In the Qantas Airlines Cardiac Arrest Program, the AEDs functioned well, with shocks being delivered appropriately to all patients with ventricular fibrillation and to none with sinus rhythm, asystole, idioventricular rhythm, or electromechanical dissociation. Therefore, there is now little excuse for all airlines not to install monitor-defibrillator devices, especially on long overseas flights and especially since the Public Access Defibrillation initiative of the American Heart Association has resulted in the development of smaller and simpler to operate defibrillators for use by even the general public with minimal training. In addition, the cost of these units has been decreasing steadily, and therefore the cost of equipping airplanes and terminals with AEDs is no longer an obstacle. One must also consider the economic advantages of not diverting aircraft for the care of victims with SCD who 1) remain pulseless, 2) had no treatable arrhythmias, and 3) were successfully defibrillated and stabilized. In the Qantas experience, there had been no diversion for cardiac arrests caused by asystole over the previous five years, and, in the last two years of the study, there were no diversions for idioventricular rhythms. Therefore, the availability of the AEDs in flight appeared not only to permit improved management of cardiac arrest but also to have been responsible for avoiding unnecessary and futile diversions.3,4

Congressional legislation is pending that will require commercial flights to carry adequate medical supplies and equipment to deal with in-flight medical emergencies. This bill would also require airlines to carry AEDs, will require each member of the flight crew to be trained in cardiopulmonary resuscitation and in the use of the AEDs, and will also include a "good Samaritan" provision that will exempt trained airline staff, physicians, and other medical personnel who step forward to offer assistance during in-flight medical emergencies from any liability with respect to the outcome of the event. There seems to be little question that providing this relatively simple equipment and appropriate personnel training will lead to a significant improvement in airborne cardiac arrest statistics. Finally, if these changes, which were once thought to be radical in nature, can be successfully initiated in the reasonably near future, there seems to be little reason why similar equipment and personnel training cannot be provided for country clubs, major office buildings, factories, conventional centers, sports stadiums, and other venues where large public gatherings occur.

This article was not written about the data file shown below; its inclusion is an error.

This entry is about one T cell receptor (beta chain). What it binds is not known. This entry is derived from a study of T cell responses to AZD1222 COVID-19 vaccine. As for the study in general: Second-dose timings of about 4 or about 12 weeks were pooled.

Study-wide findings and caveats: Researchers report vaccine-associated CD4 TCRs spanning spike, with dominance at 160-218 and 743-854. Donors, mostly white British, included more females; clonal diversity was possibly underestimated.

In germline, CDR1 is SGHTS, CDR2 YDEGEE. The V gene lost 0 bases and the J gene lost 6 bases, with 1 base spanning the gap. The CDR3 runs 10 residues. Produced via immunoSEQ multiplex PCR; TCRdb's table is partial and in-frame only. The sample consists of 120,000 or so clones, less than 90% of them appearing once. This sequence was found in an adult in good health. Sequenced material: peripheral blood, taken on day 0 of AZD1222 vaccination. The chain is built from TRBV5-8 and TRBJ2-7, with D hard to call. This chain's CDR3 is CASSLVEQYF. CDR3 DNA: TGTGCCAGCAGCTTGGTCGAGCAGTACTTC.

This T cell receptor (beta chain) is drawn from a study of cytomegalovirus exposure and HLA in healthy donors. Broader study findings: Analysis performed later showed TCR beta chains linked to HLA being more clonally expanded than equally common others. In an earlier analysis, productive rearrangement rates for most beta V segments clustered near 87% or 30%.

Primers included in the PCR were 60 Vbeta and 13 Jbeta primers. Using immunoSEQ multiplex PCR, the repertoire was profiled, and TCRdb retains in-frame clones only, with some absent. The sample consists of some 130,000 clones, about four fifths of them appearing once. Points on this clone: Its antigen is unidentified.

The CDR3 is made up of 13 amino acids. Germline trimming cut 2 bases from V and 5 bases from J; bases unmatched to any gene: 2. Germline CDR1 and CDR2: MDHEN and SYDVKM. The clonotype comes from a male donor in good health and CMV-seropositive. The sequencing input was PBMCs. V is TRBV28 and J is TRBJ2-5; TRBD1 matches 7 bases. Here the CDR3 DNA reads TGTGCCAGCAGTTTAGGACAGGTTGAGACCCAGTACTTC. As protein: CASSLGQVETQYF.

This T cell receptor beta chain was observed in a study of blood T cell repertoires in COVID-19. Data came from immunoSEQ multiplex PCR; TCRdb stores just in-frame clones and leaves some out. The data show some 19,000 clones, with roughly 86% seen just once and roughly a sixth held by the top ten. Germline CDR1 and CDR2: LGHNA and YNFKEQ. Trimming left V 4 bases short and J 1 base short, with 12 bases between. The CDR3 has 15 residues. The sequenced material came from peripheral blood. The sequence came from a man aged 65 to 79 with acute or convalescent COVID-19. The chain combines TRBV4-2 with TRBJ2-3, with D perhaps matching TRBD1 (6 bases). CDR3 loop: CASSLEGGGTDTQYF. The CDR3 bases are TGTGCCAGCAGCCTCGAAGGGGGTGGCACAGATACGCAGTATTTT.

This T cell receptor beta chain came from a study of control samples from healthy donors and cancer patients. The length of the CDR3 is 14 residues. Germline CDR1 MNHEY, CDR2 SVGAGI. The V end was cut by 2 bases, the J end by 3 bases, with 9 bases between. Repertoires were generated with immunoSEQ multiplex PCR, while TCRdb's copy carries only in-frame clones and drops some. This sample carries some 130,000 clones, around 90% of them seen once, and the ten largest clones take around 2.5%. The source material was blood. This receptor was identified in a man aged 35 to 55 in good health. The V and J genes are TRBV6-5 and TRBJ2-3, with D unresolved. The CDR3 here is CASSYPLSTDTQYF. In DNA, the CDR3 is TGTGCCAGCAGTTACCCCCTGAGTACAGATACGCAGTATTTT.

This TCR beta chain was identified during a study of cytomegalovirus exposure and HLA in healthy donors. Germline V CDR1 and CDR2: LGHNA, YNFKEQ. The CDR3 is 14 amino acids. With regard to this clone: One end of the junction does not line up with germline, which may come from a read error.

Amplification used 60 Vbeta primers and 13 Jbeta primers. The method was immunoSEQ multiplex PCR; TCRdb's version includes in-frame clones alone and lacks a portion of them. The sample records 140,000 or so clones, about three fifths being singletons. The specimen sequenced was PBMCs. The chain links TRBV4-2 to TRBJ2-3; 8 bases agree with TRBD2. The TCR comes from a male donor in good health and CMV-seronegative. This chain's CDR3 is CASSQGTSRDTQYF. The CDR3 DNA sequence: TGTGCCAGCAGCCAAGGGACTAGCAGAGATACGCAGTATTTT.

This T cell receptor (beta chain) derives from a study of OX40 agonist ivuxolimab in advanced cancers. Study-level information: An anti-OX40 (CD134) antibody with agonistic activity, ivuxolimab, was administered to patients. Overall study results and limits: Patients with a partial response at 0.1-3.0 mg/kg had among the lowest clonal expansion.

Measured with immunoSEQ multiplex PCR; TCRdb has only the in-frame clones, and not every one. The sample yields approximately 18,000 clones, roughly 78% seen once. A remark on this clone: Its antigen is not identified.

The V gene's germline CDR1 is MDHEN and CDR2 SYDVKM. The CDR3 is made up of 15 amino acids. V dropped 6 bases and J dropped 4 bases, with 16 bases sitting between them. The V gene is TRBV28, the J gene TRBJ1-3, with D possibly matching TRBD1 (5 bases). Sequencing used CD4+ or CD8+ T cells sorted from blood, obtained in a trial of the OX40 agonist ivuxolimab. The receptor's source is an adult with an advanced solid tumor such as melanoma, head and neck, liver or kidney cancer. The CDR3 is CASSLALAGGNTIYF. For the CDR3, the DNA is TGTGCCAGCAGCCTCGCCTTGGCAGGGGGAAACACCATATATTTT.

1. Hallstrom AP, et al. Emerg Health Serv Q 1983;1:41-49.

2. Herlitz J, et al. Br Heart J 1994;72:408-411.

3. Kellermann AL, et al. JAMA 1993;270:1433-1436.

4. Bonnin MJ, et al. JAMA 1993;270:1457-1462.

Which of the following is false? In the Qantas Airline Cardiac Arrest Program:

a. all cardiac arrests in airline terminals were unwitnessed.

b. long-term survival occurred in 33% of airborne episodes of ventricular fibrillation.

c. defibrillator shocks were not delivered to any patients with sinus rhythm, asystole, idioventricular rhythm, or electromechanical dissociation.

d. all of the above.